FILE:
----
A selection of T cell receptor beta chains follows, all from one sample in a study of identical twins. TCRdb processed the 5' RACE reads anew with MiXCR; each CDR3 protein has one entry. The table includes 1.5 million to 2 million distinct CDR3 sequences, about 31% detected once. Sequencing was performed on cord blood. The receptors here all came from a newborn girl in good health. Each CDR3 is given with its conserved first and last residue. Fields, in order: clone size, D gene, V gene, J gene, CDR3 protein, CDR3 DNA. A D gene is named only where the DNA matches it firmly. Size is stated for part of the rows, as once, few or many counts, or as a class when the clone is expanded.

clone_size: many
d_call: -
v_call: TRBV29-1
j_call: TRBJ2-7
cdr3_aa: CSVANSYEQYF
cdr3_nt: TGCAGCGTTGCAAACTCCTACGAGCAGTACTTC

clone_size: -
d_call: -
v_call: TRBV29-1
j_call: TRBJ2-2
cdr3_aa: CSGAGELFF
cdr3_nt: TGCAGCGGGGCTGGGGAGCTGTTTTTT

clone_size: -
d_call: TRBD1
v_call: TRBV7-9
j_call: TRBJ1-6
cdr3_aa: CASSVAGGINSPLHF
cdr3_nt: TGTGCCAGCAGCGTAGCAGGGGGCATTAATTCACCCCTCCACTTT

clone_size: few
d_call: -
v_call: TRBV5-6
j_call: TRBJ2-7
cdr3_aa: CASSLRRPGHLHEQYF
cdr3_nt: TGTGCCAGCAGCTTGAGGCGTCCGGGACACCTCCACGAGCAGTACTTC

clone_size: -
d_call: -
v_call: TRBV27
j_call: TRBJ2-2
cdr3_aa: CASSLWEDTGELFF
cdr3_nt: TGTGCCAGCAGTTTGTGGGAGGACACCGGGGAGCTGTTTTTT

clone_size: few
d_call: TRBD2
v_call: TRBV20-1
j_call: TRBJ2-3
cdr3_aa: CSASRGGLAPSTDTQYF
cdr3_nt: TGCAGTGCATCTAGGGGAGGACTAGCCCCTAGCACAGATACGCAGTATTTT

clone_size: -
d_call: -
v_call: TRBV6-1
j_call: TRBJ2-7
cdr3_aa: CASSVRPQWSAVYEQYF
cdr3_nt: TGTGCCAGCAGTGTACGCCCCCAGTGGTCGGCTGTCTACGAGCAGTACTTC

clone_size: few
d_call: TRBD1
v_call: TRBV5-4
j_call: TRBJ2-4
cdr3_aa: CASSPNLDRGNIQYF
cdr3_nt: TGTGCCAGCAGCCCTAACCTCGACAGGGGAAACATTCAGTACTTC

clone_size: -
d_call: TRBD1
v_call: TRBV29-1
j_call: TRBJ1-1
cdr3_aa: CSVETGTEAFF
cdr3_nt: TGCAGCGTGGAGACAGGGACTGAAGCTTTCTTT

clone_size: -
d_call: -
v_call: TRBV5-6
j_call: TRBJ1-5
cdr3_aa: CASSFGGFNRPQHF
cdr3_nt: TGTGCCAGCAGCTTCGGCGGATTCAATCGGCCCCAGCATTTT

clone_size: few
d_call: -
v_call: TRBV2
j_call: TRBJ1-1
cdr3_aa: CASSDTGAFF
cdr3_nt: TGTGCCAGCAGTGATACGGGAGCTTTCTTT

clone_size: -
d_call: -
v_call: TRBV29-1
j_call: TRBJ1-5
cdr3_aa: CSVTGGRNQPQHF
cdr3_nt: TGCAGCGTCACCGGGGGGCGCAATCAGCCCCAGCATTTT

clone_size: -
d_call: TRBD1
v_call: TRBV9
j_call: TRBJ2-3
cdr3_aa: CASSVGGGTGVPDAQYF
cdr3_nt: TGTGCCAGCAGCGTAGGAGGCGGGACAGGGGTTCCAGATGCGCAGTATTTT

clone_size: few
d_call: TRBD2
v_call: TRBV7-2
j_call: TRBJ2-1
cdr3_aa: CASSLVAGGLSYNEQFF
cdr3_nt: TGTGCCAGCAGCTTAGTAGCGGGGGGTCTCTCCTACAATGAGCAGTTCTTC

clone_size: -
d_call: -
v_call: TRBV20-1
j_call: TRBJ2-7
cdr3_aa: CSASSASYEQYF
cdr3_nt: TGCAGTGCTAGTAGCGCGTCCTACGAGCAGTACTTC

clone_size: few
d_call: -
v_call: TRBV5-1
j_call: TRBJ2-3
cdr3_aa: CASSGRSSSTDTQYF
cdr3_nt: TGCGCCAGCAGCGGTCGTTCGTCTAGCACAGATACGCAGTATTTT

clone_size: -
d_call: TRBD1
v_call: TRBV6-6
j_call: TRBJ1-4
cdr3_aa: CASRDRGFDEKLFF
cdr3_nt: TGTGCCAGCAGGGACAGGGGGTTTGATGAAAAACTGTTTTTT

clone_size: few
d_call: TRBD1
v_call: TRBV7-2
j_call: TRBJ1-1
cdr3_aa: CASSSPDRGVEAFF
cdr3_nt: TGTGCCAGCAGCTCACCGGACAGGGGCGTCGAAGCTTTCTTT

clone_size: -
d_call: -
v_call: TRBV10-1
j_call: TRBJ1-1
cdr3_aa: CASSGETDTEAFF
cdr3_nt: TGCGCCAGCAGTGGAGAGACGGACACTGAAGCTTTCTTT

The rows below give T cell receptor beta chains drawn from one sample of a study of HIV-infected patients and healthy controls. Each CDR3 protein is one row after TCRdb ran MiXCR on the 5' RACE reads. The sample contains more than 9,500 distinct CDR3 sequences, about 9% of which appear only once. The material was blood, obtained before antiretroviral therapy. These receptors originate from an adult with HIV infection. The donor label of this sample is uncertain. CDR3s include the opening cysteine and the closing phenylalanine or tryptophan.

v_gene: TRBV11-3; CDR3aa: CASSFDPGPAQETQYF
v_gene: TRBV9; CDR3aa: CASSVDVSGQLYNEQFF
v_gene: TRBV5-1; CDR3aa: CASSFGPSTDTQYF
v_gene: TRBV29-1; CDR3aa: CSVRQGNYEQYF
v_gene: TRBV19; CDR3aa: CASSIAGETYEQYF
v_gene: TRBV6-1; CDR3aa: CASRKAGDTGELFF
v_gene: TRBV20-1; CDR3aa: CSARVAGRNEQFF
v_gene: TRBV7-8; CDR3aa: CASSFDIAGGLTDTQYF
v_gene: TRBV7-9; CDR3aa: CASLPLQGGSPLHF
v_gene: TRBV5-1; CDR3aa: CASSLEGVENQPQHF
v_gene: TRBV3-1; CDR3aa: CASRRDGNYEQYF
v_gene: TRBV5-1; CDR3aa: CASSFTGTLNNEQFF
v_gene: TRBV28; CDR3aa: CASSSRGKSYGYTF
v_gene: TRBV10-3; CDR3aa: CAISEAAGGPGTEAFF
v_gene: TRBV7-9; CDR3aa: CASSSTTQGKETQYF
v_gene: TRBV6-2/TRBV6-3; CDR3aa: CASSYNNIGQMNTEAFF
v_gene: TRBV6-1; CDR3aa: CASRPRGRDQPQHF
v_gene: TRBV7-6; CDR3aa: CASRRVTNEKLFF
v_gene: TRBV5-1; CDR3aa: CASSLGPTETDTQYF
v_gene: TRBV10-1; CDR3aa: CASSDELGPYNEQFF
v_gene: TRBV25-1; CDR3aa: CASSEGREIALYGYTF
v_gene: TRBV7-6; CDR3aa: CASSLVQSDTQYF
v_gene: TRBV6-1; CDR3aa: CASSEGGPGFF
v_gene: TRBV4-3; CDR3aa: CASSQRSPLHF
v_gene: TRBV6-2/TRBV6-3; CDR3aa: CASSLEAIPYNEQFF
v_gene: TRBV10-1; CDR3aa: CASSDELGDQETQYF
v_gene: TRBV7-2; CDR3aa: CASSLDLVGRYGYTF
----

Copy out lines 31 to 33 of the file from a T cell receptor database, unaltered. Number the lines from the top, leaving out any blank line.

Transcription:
cdr3_nt: TGTGCCAGCAGTTTGTGGGAGGACACCGGGGAGCTGTTTTTT

clone_size: few
d_call: TRBD2